Hmmmm…I wonder if there’s something out there that would disguise the tomato red flushing that comes with strenuous exercise and makes my face look like a salad topping…
Guess that’s another problem for a different day!
Speaking of this group, they have been one of my week’s fondest, happiest memories.
In a few short hours a number of them have become like a part of our big extended family; they are warm and generous and interested and totally interesting people, people who aren’t afraid to share their stories and their lives and their vulnerabilities.
That sounds weird, right, that these strong, athletic individuals would be vulnerable? But aren’t we all that way when we are first leaning something new? When we are tackling something we’ve never done before?
The smiles on their faces as they set new personal records and learned something they didn’t previously know or the excitement they exhibit when something they didn’t quite understand before coming to this seminar suddenly makes complete and total sense…all of those Moments have fed my happy, Journeyer.
Isn’t it great how happiness spreads like that?
Other moments that made me smile include the boxes of donations I delivered to the Salvation Army and the chocolate chip cookies I made for Big Guy and Beauty before leaving home, sort of like sweet forget-me-nots.

I delivered a few of these treats and a card to an elderly, widowed neighbor who would be undergoing surgery to remove a segment of her cancerous bladder in two short days.
And I dropped off a few to the auto body guy who is ready to repaint Zee! I am so excited about this first phase of restoring this little car to her glory days. And there’s nothing like buttering up the guy who’s going to paint your car.
Talking about sweet, there’s nothing like spunky and playful ten-week old kittens to brighten your day. The young couple Fave is staying with rescued these felines from the dumpster in their apartment complex.

The sight and scent of these fresh blooms was a welcome reprieve when we stopped for a potty break after so many long hours in the car.



And then there’s this little bit of bittersweet joy…
Bessy, named after the handle my grandpa gave his automobiles, has safely transported our family all over these United States for more than seven years.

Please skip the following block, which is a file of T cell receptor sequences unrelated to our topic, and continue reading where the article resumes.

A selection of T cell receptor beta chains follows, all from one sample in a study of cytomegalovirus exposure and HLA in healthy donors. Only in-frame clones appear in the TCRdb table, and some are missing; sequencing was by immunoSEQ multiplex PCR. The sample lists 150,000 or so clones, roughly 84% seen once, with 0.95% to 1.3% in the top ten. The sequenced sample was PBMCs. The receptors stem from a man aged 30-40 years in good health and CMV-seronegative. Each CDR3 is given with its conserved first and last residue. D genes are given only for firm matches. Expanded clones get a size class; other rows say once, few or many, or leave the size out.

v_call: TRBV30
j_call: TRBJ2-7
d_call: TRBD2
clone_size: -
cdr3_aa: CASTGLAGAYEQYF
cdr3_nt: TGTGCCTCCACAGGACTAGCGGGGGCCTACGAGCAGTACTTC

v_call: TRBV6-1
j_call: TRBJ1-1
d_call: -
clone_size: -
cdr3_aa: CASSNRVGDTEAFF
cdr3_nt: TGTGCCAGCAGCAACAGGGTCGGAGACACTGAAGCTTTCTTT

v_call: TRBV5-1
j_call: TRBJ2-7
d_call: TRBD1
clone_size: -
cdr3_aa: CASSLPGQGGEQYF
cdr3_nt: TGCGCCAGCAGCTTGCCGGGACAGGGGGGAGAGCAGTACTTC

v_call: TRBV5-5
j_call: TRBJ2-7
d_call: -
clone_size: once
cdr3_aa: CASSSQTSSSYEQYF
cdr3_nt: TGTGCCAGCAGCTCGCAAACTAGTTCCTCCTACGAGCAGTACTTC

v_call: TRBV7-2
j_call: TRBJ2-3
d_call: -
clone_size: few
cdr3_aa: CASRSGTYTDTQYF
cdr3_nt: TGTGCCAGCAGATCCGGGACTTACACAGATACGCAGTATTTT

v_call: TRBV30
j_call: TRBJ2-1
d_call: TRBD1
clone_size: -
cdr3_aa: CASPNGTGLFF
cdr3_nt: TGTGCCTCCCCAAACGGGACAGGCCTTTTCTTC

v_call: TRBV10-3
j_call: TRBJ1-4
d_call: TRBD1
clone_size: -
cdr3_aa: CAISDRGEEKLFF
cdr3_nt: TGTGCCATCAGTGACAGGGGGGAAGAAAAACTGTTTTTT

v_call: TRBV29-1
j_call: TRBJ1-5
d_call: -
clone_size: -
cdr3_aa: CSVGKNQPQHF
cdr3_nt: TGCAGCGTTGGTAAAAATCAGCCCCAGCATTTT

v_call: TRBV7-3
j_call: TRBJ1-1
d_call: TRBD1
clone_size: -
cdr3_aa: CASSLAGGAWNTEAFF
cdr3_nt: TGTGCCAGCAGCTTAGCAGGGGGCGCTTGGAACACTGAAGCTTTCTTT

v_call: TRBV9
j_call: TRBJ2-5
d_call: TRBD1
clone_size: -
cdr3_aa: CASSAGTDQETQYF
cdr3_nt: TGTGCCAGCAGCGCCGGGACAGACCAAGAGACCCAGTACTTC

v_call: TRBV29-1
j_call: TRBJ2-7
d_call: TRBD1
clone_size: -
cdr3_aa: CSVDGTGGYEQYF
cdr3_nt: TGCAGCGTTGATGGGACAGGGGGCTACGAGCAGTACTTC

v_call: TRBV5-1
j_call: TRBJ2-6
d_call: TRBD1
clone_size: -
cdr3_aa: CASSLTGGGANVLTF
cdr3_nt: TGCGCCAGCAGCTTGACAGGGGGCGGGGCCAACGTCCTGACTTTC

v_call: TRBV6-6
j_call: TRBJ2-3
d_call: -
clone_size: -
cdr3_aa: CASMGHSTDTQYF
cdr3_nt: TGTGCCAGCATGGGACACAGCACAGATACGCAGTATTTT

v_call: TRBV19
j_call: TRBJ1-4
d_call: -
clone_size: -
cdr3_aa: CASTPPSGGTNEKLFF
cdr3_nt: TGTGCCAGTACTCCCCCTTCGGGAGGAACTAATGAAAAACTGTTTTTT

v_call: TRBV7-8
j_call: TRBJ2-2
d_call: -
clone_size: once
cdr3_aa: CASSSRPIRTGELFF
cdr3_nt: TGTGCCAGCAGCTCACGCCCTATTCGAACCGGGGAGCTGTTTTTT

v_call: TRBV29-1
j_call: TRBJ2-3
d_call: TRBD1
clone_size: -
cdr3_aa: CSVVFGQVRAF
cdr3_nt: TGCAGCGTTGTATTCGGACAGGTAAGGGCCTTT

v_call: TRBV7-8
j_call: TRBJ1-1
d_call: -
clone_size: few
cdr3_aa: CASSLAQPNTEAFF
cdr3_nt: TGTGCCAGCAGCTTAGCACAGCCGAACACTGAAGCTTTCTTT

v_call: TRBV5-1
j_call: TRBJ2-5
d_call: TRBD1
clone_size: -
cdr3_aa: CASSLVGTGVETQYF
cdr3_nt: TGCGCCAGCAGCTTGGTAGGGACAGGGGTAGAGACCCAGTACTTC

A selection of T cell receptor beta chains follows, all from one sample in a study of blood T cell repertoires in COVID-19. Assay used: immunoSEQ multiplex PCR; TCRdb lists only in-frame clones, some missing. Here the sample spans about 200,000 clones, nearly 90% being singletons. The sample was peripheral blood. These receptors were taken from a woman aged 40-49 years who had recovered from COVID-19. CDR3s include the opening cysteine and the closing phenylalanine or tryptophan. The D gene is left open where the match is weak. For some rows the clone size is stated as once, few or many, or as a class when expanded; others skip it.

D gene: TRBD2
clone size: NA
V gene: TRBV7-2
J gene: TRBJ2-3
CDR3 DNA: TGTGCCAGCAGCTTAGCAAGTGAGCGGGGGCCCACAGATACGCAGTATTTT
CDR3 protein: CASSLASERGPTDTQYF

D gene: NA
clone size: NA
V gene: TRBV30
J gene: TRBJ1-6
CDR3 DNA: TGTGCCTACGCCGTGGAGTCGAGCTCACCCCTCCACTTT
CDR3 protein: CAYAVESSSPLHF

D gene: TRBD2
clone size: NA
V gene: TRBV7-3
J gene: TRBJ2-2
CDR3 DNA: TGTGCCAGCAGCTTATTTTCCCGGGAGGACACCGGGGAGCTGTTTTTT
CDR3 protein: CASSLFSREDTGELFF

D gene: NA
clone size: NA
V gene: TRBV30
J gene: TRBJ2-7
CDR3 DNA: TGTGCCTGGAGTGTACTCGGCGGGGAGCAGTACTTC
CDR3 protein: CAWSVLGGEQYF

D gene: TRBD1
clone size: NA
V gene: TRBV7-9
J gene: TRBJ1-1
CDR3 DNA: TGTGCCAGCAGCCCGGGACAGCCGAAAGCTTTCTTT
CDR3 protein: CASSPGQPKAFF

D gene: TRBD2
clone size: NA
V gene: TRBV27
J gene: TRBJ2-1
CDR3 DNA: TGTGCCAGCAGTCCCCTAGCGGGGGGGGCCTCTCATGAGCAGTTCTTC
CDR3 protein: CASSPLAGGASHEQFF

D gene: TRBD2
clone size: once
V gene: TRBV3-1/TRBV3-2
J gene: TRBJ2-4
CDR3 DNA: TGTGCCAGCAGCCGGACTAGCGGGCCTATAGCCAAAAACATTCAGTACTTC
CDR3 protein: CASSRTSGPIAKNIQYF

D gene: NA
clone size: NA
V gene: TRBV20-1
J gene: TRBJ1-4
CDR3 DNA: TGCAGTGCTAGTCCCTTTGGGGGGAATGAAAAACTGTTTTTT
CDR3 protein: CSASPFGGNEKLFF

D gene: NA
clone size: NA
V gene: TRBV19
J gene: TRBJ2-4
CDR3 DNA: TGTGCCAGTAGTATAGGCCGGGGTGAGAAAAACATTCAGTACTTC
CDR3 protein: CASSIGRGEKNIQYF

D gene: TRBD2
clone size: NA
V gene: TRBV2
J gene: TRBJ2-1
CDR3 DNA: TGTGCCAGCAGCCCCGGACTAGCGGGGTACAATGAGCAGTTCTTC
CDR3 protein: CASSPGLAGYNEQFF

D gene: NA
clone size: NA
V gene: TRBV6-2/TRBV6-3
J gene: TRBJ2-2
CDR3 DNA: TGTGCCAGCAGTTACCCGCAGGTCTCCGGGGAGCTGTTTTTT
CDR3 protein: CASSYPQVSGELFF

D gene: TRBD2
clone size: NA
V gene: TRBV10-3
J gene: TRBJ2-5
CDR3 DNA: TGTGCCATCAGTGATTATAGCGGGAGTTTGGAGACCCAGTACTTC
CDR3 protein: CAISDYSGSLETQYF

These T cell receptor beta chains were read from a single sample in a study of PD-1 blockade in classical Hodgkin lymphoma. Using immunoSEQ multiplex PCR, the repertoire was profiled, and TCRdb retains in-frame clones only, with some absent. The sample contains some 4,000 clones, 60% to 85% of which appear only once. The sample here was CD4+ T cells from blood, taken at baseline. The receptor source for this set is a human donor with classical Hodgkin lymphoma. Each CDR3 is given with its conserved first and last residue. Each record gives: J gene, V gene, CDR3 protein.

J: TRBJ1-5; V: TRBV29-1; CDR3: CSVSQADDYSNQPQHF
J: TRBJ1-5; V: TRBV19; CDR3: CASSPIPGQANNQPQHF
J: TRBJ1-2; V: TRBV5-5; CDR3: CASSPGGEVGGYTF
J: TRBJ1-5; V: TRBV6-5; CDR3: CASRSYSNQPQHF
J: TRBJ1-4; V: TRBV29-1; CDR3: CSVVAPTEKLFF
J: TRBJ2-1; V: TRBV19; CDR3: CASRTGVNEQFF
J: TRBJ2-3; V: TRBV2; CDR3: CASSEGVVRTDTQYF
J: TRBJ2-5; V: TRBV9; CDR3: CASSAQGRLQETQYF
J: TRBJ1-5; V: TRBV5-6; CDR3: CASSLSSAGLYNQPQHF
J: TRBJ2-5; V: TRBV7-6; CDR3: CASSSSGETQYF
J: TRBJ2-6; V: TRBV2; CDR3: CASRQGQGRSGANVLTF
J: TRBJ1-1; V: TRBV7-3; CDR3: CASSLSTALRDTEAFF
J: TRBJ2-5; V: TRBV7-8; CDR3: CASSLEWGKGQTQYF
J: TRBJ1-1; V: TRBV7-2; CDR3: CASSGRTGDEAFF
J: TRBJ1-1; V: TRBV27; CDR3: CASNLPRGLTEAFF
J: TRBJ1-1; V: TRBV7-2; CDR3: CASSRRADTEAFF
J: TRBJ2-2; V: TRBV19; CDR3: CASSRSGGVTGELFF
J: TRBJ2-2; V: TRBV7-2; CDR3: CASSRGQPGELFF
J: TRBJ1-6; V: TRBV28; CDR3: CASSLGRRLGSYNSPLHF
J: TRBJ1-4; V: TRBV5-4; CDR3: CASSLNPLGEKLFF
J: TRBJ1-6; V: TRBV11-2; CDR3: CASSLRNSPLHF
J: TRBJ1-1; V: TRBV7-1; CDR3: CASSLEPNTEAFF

Though her exterior is starting to rust from years of New York’s salted winter roadways, her heart still chugs along…
Fave commented numerous times over the seven hour trek from Charlotte to Tennessee about how comfortable the seats were.
Happy happens, Journeyer, whether it be sitting on a comfy chair inside a 2004 minivan, staring at the landscape around us, waking from a good night’s sleep, or in the conversations we have with others.
That said, I’ve even had a few delightful (some might say delusional) exchanges with myself.
One other glorious side effect of this trip lies in the fact that Warren and I have a break from the heavy conversations we’ve been having since beginning therapy.
That sort of work is equally necessary, exhausting, and frustrating, for there is always tension and trauma when we have to revisit our old painful stories.
Who knows, maybe this little diversion, this bit of slowing those discussions will heat things up in an entirely different context.
What about you, Journeyer? What sorts of events or Moments heated up your joy this past week? I’d love it if you’d share any or all of them here!
Yours in healing, hope, and happiness.
    
~AE

Thursday, August 7, 2014

The Choice Between 'Yes' and 'No'

Journeyer, you’re not going to believe this, but we are on the road.
Again.
{Insert Chuckle.} You know that old saying, “Sometimes it’s better to laugh than cry.”
The only thing I’m not really looking forward to is these next several thousand miles as we drive from New York to Charolotte to Nashiville to Shreveport…before loading up Fave’s house and making the eight-hundred-and-fifty mile trek back to Charlotte, where our boy is relocating to.
And then we have the five-hundred-plus mile drive back home…
I’m not looking forward to what all those hours in the car are going to do to my already tight muscles.
So I’ve tried to prepare as best as I can: I’ve packed my best pair of walking sneakers and am determined to take the time to give myself a daily walk.
I matter enough, my body matters enough that I am making that commitment to myself.